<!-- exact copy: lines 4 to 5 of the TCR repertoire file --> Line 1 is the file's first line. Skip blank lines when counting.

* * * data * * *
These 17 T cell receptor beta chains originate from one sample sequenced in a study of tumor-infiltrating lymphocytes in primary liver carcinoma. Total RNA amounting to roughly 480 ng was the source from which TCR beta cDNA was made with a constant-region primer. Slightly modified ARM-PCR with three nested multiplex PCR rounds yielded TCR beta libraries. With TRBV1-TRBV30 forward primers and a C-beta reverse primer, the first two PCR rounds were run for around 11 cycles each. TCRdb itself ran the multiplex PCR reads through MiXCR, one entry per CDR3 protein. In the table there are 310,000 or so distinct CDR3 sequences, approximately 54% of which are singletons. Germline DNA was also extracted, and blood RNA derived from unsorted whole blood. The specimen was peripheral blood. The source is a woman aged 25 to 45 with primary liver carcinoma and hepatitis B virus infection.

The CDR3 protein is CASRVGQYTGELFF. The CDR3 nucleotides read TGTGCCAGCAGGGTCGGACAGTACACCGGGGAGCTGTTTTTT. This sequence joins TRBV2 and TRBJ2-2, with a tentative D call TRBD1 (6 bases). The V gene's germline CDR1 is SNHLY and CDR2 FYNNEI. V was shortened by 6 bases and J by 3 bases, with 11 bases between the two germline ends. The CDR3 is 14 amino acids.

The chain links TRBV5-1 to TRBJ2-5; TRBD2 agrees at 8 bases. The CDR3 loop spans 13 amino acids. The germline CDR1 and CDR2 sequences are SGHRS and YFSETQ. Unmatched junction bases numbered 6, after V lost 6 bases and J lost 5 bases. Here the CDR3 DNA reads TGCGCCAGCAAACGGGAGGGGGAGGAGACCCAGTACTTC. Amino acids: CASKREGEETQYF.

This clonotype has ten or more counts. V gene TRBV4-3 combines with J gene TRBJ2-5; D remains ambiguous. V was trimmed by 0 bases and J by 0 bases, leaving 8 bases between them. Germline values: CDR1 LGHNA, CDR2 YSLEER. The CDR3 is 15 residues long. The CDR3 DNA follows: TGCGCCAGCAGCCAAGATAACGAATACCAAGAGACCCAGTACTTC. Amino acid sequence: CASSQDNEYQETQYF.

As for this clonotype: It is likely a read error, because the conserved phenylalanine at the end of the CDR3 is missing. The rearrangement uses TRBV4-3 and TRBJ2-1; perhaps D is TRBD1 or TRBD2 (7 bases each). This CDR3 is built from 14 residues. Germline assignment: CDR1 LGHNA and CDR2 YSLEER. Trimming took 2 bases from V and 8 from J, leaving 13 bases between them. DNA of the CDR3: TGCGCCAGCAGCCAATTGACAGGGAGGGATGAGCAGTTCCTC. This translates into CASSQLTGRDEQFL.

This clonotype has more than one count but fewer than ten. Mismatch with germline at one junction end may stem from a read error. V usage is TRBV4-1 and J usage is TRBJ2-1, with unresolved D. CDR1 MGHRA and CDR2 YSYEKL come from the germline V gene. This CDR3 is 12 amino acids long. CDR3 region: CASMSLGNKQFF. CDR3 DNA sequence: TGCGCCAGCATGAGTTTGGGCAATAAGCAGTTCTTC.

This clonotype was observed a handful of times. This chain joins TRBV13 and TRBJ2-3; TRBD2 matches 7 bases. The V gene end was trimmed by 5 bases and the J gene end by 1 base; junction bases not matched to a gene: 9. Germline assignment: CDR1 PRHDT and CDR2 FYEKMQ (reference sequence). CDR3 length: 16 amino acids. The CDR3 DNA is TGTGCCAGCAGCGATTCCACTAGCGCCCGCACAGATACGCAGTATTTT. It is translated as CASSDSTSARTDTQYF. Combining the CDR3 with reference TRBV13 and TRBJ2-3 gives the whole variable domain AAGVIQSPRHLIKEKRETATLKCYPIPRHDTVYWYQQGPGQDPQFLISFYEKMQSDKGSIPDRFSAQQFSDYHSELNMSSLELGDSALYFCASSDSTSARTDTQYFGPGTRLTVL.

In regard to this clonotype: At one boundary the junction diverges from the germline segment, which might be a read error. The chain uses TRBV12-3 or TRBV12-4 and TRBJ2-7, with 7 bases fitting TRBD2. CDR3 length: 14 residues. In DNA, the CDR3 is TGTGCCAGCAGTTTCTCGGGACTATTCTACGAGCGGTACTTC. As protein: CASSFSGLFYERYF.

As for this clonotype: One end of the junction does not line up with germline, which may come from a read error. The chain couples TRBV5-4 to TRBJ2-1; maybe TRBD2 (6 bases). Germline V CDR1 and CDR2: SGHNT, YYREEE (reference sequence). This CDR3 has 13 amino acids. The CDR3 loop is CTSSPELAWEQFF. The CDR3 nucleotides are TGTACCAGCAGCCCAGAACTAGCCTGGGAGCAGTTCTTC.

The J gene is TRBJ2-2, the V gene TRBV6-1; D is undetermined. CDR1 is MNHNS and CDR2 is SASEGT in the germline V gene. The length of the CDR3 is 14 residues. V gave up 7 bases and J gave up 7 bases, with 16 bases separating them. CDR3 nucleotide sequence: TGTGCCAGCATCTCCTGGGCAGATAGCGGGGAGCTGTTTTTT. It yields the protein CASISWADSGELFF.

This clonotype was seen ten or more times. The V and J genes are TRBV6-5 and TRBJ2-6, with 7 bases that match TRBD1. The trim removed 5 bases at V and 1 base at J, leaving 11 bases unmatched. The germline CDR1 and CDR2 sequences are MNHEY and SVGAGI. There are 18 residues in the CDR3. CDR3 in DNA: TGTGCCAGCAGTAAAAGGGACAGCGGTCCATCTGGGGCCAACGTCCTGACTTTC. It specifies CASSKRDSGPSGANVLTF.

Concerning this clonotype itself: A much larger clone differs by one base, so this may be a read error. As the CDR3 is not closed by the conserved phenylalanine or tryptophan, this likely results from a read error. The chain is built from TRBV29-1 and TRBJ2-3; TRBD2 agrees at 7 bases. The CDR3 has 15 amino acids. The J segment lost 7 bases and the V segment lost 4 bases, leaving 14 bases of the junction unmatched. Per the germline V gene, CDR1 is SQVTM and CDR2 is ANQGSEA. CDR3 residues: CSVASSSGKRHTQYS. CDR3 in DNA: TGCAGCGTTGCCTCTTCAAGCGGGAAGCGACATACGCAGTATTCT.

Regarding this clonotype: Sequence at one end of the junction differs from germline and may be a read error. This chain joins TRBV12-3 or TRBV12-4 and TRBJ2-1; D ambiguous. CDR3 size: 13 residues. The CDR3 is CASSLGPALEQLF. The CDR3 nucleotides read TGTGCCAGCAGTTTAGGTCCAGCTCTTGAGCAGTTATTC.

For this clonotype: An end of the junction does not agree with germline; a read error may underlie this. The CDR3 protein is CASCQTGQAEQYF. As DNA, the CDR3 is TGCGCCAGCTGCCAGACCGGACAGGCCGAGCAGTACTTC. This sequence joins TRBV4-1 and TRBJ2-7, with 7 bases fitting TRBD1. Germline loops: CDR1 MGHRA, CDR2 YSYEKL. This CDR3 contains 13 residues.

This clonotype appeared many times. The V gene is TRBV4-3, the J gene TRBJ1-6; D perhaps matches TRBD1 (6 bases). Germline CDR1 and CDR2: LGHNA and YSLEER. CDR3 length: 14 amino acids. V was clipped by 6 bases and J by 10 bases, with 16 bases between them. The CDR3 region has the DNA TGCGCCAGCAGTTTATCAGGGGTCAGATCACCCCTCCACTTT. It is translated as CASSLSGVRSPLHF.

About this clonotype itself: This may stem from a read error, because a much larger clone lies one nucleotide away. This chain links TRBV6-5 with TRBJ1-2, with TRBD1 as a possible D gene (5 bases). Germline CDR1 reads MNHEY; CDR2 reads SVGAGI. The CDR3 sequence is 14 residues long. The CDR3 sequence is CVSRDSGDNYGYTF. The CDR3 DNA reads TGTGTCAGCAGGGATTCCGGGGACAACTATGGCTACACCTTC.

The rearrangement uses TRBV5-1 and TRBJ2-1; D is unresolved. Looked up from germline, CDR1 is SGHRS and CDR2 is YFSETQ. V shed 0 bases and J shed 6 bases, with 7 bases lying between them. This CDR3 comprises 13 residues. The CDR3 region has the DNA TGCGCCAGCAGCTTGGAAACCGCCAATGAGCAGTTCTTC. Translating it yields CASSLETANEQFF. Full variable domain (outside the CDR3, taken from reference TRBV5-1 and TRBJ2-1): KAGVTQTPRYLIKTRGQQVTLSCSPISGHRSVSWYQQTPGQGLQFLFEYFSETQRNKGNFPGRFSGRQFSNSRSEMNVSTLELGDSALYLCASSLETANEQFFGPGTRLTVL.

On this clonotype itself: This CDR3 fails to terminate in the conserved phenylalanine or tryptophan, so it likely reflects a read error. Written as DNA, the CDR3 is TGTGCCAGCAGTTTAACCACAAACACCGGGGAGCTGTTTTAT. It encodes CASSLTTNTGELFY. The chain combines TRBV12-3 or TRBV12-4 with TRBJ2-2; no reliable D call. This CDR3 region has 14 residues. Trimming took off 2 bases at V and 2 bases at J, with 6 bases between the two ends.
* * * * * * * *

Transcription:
This clonotype has ten or more counts. V gene TRBV4-3 combines with J gene TRBJ2-5; D remains ambiguous. V was trimmed by 0 bases and J by 0 bases, leaving 8 bases between them. Germline values: CDR1 LGHNA, CDR2 YSLEER. The CDR3 is 15 residues long. The CDR3 DNA follows: TGCGCCAGCAGCCAAGATAACGAATACCAAGAGACCCAGTACTTC. Amino acid sequence: CASSQDNEYQETQYF.

As for this clonotype: It is likely a read error, because the conserved phenylalanine at the end of the CDR3 is missing. The rearrangement uses TRBV4-3 and TRBJ2-1; perhaps D is TRBD1 or TRBD2 (7 bases each). This CDR3 is built from 14 residues. Germline assignment: CDR1 LGHNA and CDR2 YSLEER. Trimming took 2 bases from V and 8 from J, leaving 13 bases between them. DNA of the CDR3: TGCGCCAGCAGCCAATTGACAGGGAGGGATGAGCAGTTCCTC. This translates into CASSQLTGRDEQFL.